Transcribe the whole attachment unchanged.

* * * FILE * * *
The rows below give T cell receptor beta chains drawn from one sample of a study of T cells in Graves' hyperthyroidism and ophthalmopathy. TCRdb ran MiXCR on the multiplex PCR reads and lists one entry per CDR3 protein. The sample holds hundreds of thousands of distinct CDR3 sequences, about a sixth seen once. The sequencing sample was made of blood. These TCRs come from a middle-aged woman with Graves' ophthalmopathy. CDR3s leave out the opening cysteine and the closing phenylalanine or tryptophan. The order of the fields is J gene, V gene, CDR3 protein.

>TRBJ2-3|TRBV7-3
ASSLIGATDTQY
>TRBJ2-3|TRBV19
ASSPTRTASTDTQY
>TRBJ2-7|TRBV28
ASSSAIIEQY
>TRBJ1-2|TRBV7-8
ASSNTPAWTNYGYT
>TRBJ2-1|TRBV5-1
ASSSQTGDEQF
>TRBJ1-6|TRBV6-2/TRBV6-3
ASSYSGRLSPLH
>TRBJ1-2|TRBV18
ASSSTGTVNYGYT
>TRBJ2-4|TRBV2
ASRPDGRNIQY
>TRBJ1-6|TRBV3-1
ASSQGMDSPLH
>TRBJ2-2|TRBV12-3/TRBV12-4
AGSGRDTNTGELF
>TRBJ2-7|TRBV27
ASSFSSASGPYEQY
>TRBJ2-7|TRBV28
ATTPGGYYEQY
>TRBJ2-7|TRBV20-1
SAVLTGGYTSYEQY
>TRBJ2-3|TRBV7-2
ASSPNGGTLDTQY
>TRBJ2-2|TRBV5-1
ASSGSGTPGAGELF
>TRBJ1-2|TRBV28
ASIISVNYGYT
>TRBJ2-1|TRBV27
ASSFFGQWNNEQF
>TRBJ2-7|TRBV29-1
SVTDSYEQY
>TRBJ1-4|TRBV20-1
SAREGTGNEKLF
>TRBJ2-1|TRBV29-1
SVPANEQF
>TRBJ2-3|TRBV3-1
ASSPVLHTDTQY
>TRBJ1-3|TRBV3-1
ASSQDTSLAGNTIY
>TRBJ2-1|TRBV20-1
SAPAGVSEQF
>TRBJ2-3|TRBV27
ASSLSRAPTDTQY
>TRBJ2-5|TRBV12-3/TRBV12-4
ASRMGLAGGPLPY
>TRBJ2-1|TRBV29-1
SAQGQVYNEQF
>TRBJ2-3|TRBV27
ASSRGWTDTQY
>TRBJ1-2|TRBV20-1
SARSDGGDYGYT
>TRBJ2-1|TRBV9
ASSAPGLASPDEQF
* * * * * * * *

The rows below give T cell receptor beta chains drawn from one sample of a study of T cells in Graves' hyperthyroidism and ophthalmopathy. TCRdb ran MiXCR on the multiplex PCR reads and lists one entry per CDR3 protein. The sample holds hundreds of thousands of distinct CDR3 sequences, about a sixth seen once. The sequencing sample was made of blood. These TCRs come from a middle-aged woman with Graves' ophthalmopathy. CDR3s leave out the opening cysteine and the closing phenylalanine or tryptophan. The order of the fields is J gene, V gene, CDR3 protein.

>TRBJ2-3|TRBV7-3
ASSLIGATDTQY
>TRBJ2-3|TRBV19
ASSPTRTASTDTQY
>TRBJ2-7|TRBV28
ASSSAIIEQY
>TRBJ1-2|TRBV7-8
ASSNTPAWTNYGYT
>TRBJ2-1|TRBV5-1
ASSSQTGDEQF
>TRBJ1-6|TRBV6-2/TRBV6-3
ASSYSGRLSPLH
>TRBJ1-2|TRBV18
ASSSTGTVNYGYT
>TRBJ2-4|TRBV2
ASRPDGRNIQY
>TRBJ1-6|TRBV3-1
ASSQGMDSPLH
>TRBJ2-2|TRBV12-3/TRBV12-4
AGSGRDTNTGELF
>TRBJ2-7|TRBV27
ASSFSSASGPYEQY
>TRBJ2-7|TRBV28
ATTPGGYYEQY
>TRBJ2-7|TRBV20-1
SAVLTGGYTSYEQY
>TRBJ2-3|TRBV7-2
ASSPNGGTLDTQY
>TRBJ2-2|TRBV5-1
ASSGSGTPGAGELF
>TRBJ1-2|TRBV28
ASIISVNYGYT
>TRBJ2-1|TRBV27
ASSFFGQWNNEQF
>TRBJ2-7|TRBV29-1
SVTDSYEQY
>TRBJ1-4|TRBV20-1
SAREGTGNEKLF
>TRBJ2-1|TRBV29-1
SVPANEQF
>TRBJ2-3|TRBV3-1
ASSPVLHTDTQY
>TRBJ1-3|TRBV3-1
ASSQDTSLAGNTIY
>TRBJ2-1|TRBV20-1
SAPAGVSEQF
>TRBJ2-3|TRBV27
ASSLSRAPTDTQY
>TRBJ2-5|TRBV12-3/TRBV12-4
ASRMGLAGGPLPY
>TRBJ2-1|TRBV29-1
SAQGQVYNEQF
>TRBJ2-3|TRBV27
ASSRGWTDTQY
>TRBJ1-2|TRBV20-1
SARSDGGDYGYT
>TRBJ2-1|TRBV9
ASSAPGLASPDEQF